COLOMBO (EconomyNext) – Sri Lanka’s former Central Bank Governor Nivard Cabraal has denied claims by Prime Minister Ranil Wickremasinghe that gilts were directly placed at higher than auction rates in the past and challenged him to a television debate.
Sri Lanka’s Prime Minister has pointed fingers at private placements made during the last regime as the new administration has come under fire over a 30-year bond sale where rates soared and brought the entire gilt market to a standstill for nearly two days.
The sales volume was upped 10 times and half the volume was given to a company connected to the son-in-law of Central Bank Governor Arjuna Mahendran.
"My attention is drawn to several recent accusations and innuendo by certain persons, including the Prime Minister, alleging various wrong-doings and misdemeanors on my part, during the period I served as the Governor of the Central Bank," Cabraal said in a statement.
"I believe the main reason for such outrageous, unsubstantiated and reckless statements is that those who are making such statements are desperately attempting to shift the country’s attention away from the current burning issue of the Treasury Bond scam…"
Cabraal says private placements were done during his time either below the most recent weighted average auction rate or the secondary market rate.
He referred to a statement attributed the Prime Minister, where he was quoted as saying that in 2013, 16 billion rupees of 5-year bonds were auctioned at 10.9 percent and 76 billion rupees of bonds were placed privately at 11.42 percent.
Cabraal says 5-year 3-month bonds were auctioned for 10.9 percent on 10.01.2013 but on 27.03.2015 says 5-year, 3-month bonds of a different series were auctioned at 11.45 percent.
Private placements were then done at 11.42 percent, which was below the auction rate.
In the case of the 30-year bond also Cabraal says the last auction in June 2014 was at 11.75 percent, but private placements were done at lower rates later. The most recent placement before the controversial bond auction at 11.73 percent on in February 2015 was done at 8.85 percent, he said.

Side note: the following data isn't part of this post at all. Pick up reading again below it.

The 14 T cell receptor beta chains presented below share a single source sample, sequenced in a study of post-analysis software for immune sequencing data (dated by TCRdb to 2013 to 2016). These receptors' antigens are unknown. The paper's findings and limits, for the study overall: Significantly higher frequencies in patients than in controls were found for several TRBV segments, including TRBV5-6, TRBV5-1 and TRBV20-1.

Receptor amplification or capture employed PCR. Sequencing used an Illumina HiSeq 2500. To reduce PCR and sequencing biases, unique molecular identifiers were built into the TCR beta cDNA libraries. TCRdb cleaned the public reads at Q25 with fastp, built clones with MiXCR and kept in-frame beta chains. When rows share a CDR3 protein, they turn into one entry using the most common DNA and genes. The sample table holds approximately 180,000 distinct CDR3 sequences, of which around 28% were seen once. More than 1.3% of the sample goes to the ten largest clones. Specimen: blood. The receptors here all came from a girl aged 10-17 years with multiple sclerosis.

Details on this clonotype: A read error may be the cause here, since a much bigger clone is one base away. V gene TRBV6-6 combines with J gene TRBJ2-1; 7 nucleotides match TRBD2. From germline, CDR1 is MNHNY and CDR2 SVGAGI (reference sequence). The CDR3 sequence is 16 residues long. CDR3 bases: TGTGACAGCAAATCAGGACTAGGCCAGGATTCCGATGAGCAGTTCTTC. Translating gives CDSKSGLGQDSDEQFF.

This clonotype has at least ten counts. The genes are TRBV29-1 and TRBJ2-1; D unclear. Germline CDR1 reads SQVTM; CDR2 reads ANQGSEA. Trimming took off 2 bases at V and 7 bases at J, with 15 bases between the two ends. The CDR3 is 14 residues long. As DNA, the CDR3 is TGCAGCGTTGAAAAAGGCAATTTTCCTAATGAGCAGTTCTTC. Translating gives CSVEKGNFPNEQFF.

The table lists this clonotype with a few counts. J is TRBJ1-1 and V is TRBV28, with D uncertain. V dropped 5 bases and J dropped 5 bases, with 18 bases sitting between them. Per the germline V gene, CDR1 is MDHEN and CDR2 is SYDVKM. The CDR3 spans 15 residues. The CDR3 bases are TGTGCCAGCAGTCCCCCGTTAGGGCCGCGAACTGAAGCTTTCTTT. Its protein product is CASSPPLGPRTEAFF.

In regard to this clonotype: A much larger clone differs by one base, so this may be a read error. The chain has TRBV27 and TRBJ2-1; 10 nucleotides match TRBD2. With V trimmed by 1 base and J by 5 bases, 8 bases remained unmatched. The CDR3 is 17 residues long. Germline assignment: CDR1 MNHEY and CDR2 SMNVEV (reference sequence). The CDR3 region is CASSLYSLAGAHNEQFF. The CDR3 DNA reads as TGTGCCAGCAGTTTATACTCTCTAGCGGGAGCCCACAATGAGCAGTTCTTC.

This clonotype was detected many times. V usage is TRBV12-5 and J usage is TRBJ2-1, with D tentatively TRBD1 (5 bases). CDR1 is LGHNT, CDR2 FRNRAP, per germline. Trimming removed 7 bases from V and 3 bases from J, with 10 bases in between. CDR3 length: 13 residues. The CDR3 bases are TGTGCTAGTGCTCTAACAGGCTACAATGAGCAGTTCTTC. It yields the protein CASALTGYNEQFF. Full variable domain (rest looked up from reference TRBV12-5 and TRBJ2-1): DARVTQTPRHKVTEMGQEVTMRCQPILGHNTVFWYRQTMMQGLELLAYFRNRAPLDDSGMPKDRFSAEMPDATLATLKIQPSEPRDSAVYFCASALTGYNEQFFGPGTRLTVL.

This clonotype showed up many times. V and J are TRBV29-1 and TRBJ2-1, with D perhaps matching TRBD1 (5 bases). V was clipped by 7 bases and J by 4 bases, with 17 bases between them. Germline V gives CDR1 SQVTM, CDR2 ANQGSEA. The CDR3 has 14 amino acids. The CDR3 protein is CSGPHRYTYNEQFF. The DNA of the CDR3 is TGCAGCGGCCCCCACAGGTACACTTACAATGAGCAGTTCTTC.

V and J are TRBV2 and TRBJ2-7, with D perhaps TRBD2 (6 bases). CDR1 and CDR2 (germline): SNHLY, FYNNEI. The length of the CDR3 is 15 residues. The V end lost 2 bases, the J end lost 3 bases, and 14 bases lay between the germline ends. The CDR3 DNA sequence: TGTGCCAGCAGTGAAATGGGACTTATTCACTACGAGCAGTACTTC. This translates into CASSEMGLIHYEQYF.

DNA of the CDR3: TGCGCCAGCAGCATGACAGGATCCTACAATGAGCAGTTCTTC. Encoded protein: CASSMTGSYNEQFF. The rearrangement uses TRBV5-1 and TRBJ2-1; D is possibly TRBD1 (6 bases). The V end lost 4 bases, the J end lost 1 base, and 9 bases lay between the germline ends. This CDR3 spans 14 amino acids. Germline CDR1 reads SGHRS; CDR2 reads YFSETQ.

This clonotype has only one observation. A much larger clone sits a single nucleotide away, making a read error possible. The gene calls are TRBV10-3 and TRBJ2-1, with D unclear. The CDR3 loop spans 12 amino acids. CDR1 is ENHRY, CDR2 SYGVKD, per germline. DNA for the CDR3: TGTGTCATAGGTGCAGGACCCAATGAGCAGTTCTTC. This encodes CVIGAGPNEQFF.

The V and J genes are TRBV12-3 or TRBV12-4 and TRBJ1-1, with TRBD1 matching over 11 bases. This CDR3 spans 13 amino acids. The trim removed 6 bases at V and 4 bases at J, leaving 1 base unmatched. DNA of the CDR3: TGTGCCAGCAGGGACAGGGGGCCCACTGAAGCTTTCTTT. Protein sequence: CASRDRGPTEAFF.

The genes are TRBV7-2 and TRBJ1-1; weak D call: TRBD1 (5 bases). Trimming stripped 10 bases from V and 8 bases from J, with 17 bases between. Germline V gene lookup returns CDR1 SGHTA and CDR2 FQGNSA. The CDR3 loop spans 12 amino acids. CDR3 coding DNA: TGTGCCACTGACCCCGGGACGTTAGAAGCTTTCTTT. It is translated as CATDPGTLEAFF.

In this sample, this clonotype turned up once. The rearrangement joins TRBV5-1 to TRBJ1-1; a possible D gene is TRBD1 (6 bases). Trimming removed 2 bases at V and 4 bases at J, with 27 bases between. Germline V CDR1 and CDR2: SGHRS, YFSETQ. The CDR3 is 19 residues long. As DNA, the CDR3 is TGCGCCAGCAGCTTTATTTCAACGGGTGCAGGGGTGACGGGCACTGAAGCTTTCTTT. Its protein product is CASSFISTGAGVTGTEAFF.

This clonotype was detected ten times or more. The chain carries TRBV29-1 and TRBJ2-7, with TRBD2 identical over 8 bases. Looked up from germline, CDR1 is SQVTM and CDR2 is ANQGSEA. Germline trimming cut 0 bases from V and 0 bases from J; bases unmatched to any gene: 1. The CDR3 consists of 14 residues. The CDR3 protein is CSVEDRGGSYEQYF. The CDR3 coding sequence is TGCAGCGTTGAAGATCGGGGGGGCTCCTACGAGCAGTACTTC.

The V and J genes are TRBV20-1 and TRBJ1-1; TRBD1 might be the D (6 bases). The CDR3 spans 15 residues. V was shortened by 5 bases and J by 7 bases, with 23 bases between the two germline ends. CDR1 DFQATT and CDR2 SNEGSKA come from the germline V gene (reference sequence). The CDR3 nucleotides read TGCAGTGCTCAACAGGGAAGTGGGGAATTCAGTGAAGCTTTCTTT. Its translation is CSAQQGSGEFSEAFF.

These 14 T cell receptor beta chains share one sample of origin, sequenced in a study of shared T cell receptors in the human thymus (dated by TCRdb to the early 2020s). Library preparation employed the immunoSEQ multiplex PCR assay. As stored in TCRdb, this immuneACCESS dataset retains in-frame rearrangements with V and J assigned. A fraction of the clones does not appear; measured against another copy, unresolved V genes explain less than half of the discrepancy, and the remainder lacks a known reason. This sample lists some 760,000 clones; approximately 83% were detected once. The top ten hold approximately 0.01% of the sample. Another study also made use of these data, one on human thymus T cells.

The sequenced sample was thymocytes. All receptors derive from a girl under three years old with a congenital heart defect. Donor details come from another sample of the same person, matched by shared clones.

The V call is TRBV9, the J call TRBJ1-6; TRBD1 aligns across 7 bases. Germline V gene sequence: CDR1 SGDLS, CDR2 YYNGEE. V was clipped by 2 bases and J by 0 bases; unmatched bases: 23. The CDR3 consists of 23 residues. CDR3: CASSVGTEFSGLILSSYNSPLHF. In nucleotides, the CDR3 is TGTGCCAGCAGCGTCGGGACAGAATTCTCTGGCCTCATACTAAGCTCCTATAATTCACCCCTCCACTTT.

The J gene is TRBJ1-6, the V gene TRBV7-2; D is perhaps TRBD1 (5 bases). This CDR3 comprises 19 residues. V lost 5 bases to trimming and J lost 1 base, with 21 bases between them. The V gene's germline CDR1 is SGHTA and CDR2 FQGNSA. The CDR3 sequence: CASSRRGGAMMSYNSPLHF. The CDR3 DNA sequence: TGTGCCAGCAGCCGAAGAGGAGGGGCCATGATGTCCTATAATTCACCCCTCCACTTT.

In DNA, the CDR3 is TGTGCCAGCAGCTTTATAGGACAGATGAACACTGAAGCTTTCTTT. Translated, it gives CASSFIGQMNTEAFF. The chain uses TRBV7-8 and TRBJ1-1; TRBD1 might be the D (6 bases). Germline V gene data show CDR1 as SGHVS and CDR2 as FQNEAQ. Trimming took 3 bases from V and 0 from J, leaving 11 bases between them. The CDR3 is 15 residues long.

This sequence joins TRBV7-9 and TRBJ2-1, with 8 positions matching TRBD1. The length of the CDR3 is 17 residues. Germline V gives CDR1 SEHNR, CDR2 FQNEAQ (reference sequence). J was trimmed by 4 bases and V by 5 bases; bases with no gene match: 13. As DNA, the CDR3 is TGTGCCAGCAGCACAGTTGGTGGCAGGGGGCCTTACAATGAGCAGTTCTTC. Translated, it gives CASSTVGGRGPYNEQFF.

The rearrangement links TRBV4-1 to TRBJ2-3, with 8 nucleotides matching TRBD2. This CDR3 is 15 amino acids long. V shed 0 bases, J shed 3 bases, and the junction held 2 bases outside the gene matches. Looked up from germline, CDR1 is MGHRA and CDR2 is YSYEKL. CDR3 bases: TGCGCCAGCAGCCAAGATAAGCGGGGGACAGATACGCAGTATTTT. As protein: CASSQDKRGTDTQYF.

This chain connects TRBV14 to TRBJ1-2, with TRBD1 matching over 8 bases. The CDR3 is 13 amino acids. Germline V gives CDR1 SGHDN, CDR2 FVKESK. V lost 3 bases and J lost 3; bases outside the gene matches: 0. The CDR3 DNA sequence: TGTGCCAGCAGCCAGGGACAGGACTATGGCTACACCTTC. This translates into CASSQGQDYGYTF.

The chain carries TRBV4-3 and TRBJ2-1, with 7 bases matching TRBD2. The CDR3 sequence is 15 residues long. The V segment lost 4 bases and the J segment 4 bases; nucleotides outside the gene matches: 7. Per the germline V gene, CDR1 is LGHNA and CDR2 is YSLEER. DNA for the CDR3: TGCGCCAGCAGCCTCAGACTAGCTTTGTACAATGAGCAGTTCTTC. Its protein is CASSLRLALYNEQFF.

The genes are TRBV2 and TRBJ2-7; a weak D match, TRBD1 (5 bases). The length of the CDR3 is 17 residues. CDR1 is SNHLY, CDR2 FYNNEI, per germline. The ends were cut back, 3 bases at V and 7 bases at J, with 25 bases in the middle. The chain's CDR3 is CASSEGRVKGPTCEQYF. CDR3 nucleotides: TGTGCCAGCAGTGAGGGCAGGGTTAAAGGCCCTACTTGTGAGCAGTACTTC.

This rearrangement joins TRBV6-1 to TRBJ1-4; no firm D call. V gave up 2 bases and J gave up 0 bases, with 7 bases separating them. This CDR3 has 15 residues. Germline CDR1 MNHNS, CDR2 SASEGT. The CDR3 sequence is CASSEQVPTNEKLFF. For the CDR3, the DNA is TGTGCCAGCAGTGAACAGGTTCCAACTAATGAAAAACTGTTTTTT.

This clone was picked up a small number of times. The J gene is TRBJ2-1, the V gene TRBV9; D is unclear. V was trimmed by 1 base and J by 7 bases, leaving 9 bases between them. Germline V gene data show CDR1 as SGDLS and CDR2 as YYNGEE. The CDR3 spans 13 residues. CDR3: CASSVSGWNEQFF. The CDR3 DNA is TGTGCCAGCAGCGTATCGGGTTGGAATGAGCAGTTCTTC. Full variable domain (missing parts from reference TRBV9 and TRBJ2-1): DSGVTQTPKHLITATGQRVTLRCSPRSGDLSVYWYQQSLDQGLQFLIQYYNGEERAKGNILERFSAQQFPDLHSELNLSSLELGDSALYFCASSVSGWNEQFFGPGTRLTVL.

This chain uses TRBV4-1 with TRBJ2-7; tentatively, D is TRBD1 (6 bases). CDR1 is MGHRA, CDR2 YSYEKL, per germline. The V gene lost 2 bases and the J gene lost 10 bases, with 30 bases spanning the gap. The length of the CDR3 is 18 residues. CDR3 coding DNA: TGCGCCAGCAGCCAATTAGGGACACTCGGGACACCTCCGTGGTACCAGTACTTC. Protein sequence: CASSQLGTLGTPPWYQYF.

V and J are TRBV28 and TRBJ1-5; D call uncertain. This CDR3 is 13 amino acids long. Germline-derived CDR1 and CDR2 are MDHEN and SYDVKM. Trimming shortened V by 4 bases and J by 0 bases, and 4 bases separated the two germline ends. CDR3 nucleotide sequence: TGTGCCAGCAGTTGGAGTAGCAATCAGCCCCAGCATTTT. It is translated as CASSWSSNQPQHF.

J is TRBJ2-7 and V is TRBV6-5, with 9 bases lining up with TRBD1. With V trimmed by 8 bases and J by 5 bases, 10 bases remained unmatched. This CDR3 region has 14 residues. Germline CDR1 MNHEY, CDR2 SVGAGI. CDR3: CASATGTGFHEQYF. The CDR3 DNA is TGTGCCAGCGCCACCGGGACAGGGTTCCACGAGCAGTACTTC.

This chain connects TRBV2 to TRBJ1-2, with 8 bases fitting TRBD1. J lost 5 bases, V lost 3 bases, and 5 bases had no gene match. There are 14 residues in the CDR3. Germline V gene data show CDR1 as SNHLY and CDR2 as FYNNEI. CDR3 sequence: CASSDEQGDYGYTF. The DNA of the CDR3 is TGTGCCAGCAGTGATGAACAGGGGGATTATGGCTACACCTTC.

"Hence, the Prime Minister’s statement seems to be cleverly formulated to conceal the true loss to the Government, which was the payment of nearly 2.98 percent more, on the basis of weighted average yields, thus requiring the government to pay billions of rupees extra in the form of interest costs, over the next several years," Cabraal alleged.
Referring to an instance where Treasury bills (Treasury bills are short term paper of less than one year) when a billion rupees was offered and 10 taken, Cabraal says the yield was the same or below that of the last auction.
Analysts however criticize placements on several grounds, primarily that it allows the Central Bank to manipulate interest rates down and generate balance of payments crises and high inflation by delaying the establishment of a market clearing interest rate
It may also result in below market rates being paid to institutions like the Employees Provident Fund, in addition to creating general financial repression in the country. There have also been strong criticism of EPF’s equity investments in the past, involving the same financial group Perpertual, that was involved in the 30-year bond scandal.
Cabraal claimed that there is a growing perception that the Prime Minister has been "desperately attempting to justify" the 30-year bond auction, although the wrong-doings of the last regime are persued.
"Perhaps, he may be not pursuing the Bond controversy because he has convinced himself that no rules have been violated, or that no loss has occurred," Cabraal said.
Cabraal said several rules have been violated, though they were not specified.
"Hence, in the interests of our economy, it is vital that the Prime Minister understands the true position, and therefore, I would be happy to clarify all these matters as well as provide any responses to the Prime Minister at a public television debate in Sinhala or English, on any date and channel that he may choose."